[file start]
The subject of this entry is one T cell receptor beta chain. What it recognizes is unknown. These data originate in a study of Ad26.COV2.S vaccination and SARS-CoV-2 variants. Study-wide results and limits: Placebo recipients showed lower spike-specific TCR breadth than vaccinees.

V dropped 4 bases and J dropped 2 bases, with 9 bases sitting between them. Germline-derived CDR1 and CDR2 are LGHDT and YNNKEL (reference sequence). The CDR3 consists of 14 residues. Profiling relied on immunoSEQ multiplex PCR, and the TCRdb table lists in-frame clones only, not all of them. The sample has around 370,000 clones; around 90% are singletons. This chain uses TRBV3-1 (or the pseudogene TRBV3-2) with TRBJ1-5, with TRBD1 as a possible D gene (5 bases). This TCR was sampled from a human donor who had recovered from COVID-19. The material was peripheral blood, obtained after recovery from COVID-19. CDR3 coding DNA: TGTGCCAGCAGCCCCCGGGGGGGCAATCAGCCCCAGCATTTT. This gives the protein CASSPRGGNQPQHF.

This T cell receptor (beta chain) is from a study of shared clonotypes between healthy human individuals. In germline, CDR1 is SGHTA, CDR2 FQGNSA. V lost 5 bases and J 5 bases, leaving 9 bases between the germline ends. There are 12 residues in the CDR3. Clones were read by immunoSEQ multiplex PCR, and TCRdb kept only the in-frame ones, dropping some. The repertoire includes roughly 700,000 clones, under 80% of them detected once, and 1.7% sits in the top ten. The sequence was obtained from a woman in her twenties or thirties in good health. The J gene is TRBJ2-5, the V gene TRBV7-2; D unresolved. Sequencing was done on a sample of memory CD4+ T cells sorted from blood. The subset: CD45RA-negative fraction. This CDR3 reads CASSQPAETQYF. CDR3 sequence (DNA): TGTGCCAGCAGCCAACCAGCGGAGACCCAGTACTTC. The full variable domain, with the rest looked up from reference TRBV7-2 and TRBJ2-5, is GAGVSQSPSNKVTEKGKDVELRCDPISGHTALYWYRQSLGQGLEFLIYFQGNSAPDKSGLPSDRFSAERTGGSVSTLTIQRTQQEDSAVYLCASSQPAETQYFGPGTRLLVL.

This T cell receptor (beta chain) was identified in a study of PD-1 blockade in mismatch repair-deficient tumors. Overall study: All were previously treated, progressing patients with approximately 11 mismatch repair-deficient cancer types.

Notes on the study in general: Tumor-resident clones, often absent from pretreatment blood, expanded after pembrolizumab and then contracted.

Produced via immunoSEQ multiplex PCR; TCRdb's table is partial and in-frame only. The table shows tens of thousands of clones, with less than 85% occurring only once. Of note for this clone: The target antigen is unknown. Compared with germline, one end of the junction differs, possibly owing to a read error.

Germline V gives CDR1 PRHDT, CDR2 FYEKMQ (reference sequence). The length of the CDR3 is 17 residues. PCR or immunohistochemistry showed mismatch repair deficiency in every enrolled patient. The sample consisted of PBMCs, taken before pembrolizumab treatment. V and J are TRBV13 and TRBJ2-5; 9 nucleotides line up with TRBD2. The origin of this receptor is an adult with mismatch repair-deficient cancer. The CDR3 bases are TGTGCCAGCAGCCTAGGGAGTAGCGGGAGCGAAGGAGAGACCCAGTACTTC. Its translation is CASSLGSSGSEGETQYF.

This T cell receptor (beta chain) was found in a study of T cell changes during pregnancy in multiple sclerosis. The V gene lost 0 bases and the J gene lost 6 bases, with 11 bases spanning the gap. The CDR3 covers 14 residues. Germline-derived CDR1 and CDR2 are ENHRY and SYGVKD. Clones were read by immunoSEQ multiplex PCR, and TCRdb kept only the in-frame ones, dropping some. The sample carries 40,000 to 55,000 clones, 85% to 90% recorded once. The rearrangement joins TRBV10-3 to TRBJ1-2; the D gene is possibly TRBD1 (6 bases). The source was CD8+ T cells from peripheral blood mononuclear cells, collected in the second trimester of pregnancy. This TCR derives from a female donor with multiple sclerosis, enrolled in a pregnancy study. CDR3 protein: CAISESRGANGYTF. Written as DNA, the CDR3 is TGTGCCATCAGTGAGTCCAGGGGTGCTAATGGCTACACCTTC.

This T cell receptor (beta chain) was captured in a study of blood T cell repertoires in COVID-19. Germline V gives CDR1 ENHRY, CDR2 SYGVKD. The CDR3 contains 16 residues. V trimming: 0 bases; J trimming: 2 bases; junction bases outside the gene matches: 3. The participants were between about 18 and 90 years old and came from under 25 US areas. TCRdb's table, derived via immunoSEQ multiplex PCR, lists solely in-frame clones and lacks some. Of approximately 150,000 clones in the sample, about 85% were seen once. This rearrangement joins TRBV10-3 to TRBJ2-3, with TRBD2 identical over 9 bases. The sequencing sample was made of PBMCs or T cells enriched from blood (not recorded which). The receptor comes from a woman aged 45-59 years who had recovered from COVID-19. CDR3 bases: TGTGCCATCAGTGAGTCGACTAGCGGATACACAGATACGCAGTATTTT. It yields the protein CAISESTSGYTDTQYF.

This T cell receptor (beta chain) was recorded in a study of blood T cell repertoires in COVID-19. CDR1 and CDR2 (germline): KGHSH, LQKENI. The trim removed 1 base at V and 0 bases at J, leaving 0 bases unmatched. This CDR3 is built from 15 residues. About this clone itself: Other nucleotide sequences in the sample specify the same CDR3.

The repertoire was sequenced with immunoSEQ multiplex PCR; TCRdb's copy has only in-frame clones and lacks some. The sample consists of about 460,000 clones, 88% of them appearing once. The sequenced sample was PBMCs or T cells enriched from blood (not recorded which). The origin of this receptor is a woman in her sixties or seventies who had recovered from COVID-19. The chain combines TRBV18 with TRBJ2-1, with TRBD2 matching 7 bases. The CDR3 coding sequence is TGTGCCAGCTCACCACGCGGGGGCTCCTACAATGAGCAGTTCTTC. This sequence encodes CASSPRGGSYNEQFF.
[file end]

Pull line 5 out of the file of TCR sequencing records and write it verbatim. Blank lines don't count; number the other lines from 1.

Notes on the study in general: Tumor-resident clones, often absent from pretreatment blood, expanded after pembrolizumab and then contracted.